What is Skin Cancer?
More than five million people are diagnosed with skin cancer every year, making it the most commonly diagnosed cancer in America today. Skin cancer is the abnormal growth of abnormal cells in the epidermis (outermost skin layer) that is caused by unrepaired DNA damage that triggers mutations. These mutations lead the skin cells to multiply rapidly and form malignant tumors.
Skin Cancer Types
Listed below are different forms of skin cancer or skin condition that can become cancerous.
- Actinic keratosis: These red or pink patches of skin are not cancerous, but they’re considered a form of precancer. If left untreated, these skin masses may develop into squamous cell carcinoma.
- Basal cell carcinoma: The most common form of skin cancer accounts for 90 percent of all cases of skin cancer. They’re slow-growing masses that most often show up on the head or neck.
- Squamous cell carcinoma: This type of skin cancer develops in the outer layers of your skin, and it may show up as red, scaly lesions on your skin.
- Melanoma: This type of skin cancer is less common, but it’s the most dangerous type. In fact, melanoma makes up just one percent of skin cancers, but it causes the majority of skin cancer-related deaths each year. Melanoma forms in the melanocytes, which is the skin cells that create pigment.
The two main causes of skin cancer are the sun’s harmful ultraviolet (UV) rays and the use of UV tanning machines. Often, the doctor may even detect the growth at a precancerous stage before it becomes a full-blown skin cancer.
- Basal cell carcinoma: This is caused by ultraviolet (UV) rays from the sun or tanning beds. UV rays can damage the DNA inside your skin cells, causing unusual cell growth.
- Squamous cell carcinoma: This cancer is also caused by UV exposure and can develop after long-term exposure to cancer-causing chemicals. It can develop within a burn scar or ulcer, and may also be caused by some type of human papillomavirus (HPV).
- Melanoma: However, the cause of this skin cancer is unclear. Most moles do not turn into melanomas and researchers are not sure why some do. Like basal and squamous cell skin cancers, melanoma can be caused by UV rays but it can also develop in parts of your body that are not typically exposed to sunlight.
Skin cancers aren’t all identical and may not show many symptoms. Still, being alert to changes on your skin may help you get a diagnosis earlier. Symptoms to watch out for includes:
- Skin lesions: A new mole, unusual growth, bump, sore, scaly patch, or dark spot develops and doesn’t go away.
- Asymmetry: The two halves of the lesion or mole aren’t even or identical.
- Border: The lesions have ragged, uneven edges.
- Color: The spot has an unusual color, such as white, pink, black, blue, or red.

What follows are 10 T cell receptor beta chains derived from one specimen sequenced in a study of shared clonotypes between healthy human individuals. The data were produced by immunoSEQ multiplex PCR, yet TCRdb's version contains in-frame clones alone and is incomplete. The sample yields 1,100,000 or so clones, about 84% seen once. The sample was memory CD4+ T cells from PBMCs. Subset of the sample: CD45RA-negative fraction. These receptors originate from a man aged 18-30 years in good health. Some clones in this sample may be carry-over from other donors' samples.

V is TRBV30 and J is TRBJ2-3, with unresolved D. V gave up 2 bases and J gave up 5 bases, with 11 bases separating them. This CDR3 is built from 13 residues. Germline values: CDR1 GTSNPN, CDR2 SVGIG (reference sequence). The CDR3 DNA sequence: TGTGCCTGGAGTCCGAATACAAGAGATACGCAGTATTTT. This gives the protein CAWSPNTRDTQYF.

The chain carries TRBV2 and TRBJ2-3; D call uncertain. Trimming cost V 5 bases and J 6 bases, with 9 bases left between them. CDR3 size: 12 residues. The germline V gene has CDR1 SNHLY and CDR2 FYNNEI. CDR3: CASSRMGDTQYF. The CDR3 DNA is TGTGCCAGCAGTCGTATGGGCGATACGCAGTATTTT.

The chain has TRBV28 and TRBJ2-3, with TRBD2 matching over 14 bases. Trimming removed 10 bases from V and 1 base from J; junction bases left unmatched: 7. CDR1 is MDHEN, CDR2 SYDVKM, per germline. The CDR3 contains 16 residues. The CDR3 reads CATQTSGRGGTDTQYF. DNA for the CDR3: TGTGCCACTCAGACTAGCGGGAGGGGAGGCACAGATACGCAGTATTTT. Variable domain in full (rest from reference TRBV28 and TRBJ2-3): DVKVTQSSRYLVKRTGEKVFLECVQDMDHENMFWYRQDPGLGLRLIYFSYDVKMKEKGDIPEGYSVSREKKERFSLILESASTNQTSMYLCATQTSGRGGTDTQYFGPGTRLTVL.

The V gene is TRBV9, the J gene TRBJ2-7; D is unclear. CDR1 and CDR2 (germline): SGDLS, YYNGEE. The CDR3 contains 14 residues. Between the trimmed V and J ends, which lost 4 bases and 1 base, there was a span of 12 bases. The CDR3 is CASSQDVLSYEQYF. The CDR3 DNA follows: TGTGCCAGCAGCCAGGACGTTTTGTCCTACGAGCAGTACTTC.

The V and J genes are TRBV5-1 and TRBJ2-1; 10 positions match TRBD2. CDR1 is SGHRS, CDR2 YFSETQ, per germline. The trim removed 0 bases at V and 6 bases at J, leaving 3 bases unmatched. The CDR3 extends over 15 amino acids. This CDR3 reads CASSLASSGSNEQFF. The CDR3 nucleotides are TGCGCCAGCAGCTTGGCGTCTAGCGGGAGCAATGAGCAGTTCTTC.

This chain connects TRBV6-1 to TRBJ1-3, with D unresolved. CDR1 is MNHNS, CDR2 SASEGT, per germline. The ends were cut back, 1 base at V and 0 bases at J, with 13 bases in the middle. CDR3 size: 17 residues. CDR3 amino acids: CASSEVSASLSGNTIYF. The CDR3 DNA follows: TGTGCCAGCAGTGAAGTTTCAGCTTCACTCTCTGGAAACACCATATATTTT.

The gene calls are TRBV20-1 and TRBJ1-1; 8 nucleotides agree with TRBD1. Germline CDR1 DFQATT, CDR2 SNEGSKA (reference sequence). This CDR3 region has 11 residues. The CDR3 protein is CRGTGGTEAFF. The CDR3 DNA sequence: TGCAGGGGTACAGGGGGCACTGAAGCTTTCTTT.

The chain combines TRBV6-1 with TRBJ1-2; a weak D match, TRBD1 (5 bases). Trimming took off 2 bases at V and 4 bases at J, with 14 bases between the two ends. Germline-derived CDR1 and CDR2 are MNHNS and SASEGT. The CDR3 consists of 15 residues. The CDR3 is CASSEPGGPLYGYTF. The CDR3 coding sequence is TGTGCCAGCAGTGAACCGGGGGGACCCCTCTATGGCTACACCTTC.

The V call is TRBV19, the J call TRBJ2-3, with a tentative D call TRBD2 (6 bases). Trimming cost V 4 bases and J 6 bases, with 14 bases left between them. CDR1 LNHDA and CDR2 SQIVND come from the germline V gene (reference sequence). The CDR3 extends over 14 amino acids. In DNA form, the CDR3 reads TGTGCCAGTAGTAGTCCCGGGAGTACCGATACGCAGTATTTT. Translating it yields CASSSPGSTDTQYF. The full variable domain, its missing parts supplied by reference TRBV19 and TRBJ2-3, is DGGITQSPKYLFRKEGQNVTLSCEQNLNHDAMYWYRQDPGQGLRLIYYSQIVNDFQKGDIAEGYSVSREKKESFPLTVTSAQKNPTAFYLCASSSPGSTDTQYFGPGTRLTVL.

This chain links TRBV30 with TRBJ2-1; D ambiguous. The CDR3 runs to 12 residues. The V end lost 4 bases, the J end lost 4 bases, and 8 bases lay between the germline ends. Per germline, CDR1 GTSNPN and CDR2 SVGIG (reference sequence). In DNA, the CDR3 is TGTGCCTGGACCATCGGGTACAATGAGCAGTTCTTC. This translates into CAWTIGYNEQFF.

- Diameter: The spot is larger than one-quarter inch, or about the size of a pencil eraser.
- Evolving: You can detect that the mole is changing size, color, or shape.
Your recommended treatment plan will depend on different factors such as the size, location, type, and stage of your skin cancer. After considering these factors, your healthcare team may recommend one or more of the following treatments:
- Cryotherapy: The growth is frozen using liquid nitrogen and the tissue is destroyed as it thaws.
- Excisional surgery: The growth and some of the healthy skin surrounding it are cut out.
- Mohs surgery: The growth is removed layer by layer, and each layer is examined under a microscope until no abnormal cells are visible.
- Curettage and electrodessication: A long spoon-shaped blade is used to scrape away the cancer cells, and the remaining cancer cells are burned using an electric needle.
- Chemotherapy: Drugs are taken orally, applied topically, or injected with a needle or IV line to kill the cancer cells.
- Photodynamic therapy: A laser light and drugs are used to destroy the cancer cells.
- Radiation: High-powered energy beams are used to kill the cancer cells.
- Biological therapy: Biological treatments are used to stimulate your immune system to fight the cancer cells.
- Immunotherapy: A cream is applied to your skin to stimulate your immune system to kill the cancer cells.
- Have a family history of skin cancer
- Expose yourself to radiation such as during certain treatments for acne or eczema
- Get excessive or unprotected exposure to UV rays from the sun, tanning lamps, tanning booths, or other sources
- Have multiple, large, or irregular moles
- Have skin that’s pale or freckled
Certain factors increase your risk of developing skin cancer. For example, you are more likely to get skin cancer if you:
How to Prevent Skin Cancer
The good news is that if skin cancer is caught early, a dermatologist can treat it with little to no scarring with high odds of eliminating it entirely. Listed below are ways to prevent skin cancer.
- Avoid tanning beds and sun lamps.
- Avoid direct sun exposure when the sun is strongest, from 10 a.m. to 4 p.m.
- Apply sunscreen and lip balm at least 30 minutes before heading outdoors and reapply regularly.
- Wear sunglasses that offer 100 percent UVB and UVA protection.
It is important to regularly examine your skin for changes like new growths or spots for signs of skin cancer. Identifying and treating it early can help improve the long-term outlook.